In tight Virginia governor’s race, policy takes backseat to culture wars
Gubernatorial candidates Terry McAuliffe, a Democrat, left, and Republican Glenn Youngkin. (Ned Oliver/Virginia Mercury)
Donald Hillard, a 49-year-old retired military veteran, says he identifies as a Republican and voted for George W. Bush twice. But he was never on board with the “madness” of former President Donald Trump. And it’s the lingering specter of Trumpism on the right that led him to vote for Virginia’s Democratic ticket this year.
“I disagree with how they’re allowing this stuff with Trump to just fester and keep going on. The whole election fraud stuff. It’s garbage. It’s over with,” Hillard said. “The people that are running that are Republicans still want to institute his policies. And they want to find a way to get this guy back in there.”
Wes Williams, a 44-year-old truck driver who said he voted for Democrat Hillary Clinton in 2016 but switched to Trump in 2020, said he voted for the Republican ticket this year out of opposition to a “crazy” Democratic agenda he sees as increasingly detached from common sense. He pointed specifically to a recent controversy in Loudoun County, where school officials are under fire for allegedly mishandling a female student’s report of a sexual assault in a high-school bathroom during a politically contentious local debate over transgender-inclusive bathroom policies.
“Screw safety. We’re worried about feelings,” Williams said of the mindset he sees in Loudoun. “Life doesn’t work that way.”
The two men were echoing both major parties’ closing arguments as they cast ballots early in Chesterfield County outside Richmond, the type of suburban battleground that could decide the closely watched gubernatorial contest between Democrat Terry McAuliffe, a former governor and prodigious political fundraiser, and Republican Glenn Youngkin, a wealthy former private equity executive making his first run for office.
Recent polls have shown the race in a statistical dead heat, giving Republicans hope Youngkin could be the candidate to break their decade-long losing streak and flip the state red, despite the party’s steep numerical disadvantages in deep-blue Northern Virginia.
‘Trump in khakis’
The Trump era brought an electoral bloodbath for Virginia Republicans as Democrats rode suburban backlash against the GOP to sweeping gains in the General Assembly and lopsided victories in statewide races.
If Virginia’s elections four years ago were a national indicator of how strong the anti-Trump reaction would be, this year’s contests are widely seen as an early sign of how far things could swing in the other direction.
“The dilemma is that the Democrats are perceived as the incumbents now and not Trump,” said veteran Virginia political analyst Bob Holsworth. “Trump is a looming presence. But he’s not located in Washington. And the Republicans benefit from the fact that he’s not on Twitter every 15 minutes.”
Though Trump has endorsed Youngkin, he has not campaigned with him in Virginia, a state Trump lost to President Joe Biden by 10 percentage points. On Wednesday, Trump released a cryptic statement saying he would be in Virginia “soon.” It was unclear what that meant.
To some extent, this year’s elections are a referendum on how Democrats have used their newfound power in both Richmond and Washington. At the state level, Virginia Democrats pushed Republicans into helping them expand Medicaid in 2018, won majorities in 2019, then passed legislation to make voting easier, restrict access to guns, raise the minimum wage, broaden anti-discrimination laws, abolish the death penalty, legalize marijuana and begin tackling climate change.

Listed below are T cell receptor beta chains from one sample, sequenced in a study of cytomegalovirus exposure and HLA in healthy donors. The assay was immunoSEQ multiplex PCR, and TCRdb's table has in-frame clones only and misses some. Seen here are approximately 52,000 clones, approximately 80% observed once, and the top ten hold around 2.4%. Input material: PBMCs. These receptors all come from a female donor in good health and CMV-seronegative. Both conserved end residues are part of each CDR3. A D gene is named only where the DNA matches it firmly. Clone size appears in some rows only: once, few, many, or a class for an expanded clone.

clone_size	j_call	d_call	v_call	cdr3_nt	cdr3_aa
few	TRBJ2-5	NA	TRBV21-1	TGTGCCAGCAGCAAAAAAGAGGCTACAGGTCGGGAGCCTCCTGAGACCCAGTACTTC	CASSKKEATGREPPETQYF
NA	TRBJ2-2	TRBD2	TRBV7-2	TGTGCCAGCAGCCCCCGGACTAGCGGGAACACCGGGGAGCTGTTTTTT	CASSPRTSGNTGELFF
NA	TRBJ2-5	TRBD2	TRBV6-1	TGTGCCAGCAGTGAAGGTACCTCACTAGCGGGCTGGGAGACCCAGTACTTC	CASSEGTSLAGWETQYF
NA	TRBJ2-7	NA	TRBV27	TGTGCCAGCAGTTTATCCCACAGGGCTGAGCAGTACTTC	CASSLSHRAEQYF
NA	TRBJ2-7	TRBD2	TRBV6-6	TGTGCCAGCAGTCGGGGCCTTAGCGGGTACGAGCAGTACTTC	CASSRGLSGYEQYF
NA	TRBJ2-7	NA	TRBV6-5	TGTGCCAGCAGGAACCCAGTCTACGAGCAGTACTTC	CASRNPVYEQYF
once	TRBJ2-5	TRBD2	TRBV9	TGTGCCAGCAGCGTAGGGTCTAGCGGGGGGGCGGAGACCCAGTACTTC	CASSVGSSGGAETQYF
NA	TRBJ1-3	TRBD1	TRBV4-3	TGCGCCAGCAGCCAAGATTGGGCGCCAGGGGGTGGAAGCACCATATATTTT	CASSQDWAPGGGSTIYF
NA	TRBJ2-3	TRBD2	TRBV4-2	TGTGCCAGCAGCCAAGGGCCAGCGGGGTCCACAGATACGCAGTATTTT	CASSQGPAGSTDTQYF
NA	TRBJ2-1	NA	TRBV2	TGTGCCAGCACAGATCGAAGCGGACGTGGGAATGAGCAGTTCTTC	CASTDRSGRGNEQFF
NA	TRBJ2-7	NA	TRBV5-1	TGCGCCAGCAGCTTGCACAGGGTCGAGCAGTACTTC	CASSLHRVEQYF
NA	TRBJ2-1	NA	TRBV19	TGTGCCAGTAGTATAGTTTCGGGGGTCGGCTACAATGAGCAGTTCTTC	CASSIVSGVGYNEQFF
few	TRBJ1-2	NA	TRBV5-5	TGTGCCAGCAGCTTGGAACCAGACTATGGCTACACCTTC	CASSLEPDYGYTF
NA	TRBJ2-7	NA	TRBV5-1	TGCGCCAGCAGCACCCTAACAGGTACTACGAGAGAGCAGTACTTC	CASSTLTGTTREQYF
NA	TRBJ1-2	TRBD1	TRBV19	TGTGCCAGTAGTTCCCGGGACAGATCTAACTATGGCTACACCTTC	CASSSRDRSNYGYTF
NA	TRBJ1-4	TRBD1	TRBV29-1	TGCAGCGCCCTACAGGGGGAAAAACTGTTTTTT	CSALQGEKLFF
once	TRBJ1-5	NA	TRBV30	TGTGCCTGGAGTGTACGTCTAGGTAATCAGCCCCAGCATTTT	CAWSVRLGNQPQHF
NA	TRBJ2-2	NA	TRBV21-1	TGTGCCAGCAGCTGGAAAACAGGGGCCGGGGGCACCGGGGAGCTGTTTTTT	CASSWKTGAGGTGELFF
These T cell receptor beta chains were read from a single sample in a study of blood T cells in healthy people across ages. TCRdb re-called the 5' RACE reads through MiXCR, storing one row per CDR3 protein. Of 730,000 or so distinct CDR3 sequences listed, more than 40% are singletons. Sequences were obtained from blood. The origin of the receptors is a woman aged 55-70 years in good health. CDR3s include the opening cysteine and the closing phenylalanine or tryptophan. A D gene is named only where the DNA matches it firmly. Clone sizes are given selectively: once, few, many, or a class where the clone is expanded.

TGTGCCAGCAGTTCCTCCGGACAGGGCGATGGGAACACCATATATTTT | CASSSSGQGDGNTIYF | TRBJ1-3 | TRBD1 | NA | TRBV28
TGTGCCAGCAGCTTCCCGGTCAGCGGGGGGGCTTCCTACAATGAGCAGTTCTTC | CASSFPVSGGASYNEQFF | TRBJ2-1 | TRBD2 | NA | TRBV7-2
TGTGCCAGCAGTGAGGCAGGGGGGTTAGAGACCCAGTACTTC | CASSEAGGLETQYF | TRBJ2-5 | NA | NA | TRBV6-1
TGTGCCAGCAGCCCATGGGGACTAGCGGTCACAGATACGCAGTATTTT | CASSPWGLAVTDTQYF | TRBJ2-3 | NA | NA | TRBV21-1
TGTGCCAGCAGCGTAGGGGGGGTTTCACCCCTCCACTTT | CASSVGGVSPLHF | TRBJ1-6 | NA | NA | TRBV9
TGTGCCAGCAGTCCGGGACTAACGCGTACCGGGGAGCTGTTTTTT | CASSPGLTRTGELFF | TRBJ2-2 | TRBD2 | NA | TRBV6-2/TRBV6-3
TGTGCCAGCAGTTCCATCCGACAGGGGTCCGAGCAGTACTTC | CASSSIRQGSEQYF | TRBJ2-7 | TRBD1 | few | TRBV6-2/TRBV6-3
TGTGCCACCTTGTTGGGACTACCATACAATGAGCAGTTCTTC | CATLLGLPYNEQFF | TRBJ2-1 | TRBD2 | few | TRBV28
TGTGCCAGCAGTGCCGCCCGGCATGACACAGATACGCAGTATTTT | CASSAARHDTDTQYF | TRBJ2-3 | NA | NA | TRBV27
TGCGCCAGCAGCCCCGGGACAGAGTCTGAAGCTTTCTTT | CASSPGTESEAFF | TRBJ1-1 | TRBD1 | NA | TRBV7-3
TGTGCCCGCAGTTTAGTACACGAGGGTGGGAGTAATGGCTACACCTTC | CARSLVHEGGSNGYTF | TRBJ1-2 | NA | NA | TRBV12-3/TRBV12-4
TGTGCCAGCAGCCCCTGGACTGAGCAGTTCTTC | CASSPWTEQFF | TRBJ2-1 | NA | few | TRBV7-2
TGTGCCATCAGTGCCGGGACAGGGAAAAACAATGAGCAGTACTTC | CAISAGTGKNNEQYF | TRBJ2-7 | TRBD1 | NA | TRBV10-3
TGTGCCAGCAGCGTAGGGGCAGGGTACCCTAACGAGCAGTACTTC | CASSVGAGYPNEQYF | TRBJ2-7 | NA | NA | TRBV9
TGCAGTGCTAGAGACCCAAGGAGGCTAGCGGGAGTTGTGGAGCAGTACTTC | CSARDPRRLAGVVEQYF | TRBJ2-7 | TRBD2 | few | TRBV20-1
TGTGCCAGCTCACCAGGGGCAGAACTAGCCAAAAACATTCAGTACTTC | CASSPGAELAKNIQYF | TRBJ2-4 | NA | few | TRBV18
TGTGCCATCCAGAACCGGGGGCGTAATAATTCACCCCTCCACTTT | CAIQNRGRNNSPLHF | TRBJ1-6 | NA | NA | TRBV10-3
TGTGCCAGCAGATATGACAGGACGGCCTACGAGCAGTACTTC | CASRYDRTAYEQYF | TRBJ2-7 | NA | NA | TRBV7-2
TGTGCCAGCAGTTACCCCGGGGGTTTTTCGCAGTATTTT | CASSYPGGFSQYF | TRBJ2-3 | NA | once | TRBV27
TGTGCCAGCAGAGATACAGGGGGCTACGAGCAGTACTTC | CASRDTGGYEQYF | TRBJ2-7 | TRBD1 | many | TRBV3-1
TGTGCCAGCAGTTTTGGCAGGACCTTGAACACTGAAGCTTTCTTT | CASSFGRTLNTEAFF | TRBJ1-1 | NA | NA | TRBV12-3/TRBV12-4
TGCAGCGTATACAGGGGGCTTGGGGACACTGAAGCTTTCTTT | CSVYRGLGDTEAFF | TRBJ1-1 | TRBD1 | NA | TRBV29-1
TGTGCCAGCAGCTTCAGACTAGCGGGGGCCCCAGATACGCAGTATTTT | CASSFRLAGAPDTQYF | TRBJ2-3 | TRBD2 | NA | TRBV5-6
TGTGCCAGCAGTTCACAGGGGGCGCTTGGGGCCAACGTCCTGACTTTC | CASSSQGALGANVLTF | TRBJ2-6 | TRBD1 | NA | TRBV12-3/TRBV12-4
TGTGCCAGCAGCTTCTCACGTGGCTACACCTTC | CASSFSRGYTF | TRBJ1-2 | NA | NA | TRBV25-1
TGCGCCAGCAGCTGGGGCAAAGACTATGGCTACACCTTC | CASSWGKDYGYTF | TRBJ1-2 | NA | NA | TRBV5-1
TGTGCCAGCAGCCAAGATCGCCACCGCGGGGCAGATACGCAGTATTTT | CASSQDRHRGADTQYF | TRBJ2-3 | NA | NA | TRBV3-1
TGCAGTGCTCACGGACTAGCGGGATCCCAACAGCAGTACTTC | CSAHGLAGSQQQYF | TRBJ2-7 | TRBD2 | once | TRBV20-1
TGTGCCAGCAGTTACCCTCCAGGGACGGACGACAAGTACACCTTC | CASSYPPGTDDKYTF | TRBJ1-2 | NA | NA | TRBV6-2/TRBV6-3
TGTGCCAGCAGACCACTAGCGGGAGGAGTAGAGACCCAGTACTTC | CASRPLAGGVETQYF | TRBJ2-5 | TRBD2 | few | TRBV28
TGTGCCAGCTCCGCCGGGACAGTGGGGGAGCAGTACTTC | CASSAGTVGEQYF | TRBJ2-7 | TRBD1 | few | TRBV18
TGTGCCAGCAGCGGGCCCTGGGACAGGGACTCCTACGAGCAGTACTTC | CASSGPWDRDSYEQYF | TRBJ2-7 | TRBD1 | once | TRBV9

But in campaign messaging this year, state policy issues have mostly taken a backseat to more incendiary national topics like Trump’s false election fraud claims and the Jan. 6 Capitol riot, abortion bans, COVID-19 mandates, book banning and conservative furor over thorny discussions of race and equity in K-12 education.
To close out the campaign, Youngkin seems to be going “all in” on culture-war messaging around education, Holsworth said, and an argument parents have been shut out of decisions about how public schools should be run.
“I think what it does effectively for him is that it speaks to the Trump base while at the same time being somewhat persuasive with independent suburbanites,” Holsworth said. “This has been the conundrum that Republicans haven’t been able to solve in the Trump era.”
Youngkin was helped in that effort by a comment McAuliffe made during a debate exchange over parental involvement in school reading material. The former governor said: “I don’t think parents should be telling schools what to teach.”
Though Youngkin’s education emphasis seemed to catch the McAuliffe campaign “flat-footed,” Holsworth said, Democrats recently hit on a potent counter-message, arguing Youngkin’s push for parental control will lead to book banning and conservative censorship of K-12 curriculum.
For Democrats, a major challenge is combating voter fatigue and convincing their base to come out for a former governor seeking a rare second term after being term-limited out of office in early 2018. (Virginia law does not permit governors to stand for consecutive terms.)
“You’ve had four years of the world being on fire for a lot of these voters,” said Mark Bergman, a Democratic strategist who worked on Gov. Ralph Northam’s winning 2017 campaign. “You had a year of COVID. They’re kind of exhausted by politics and elections.”
To try to juice turnout close to Trump-era levels, Democrats are pushing out constant reminders of the conspiracy theories and violence at the Capitol that marked the end of Trump’s term, portraying Youngkin’s candidacy as an attempt to put a friendlier face on a party that’s taken a radical turn against democracy itself.
“I call him Donald Trump in khakis,” McAuliffe said last weekend at a rally in Richmond with former President Barack Obama, one of several high-profile surrogates brought in to excite Democrats.
‘If you’re a Democrat, you control Richmond and you control Washington‘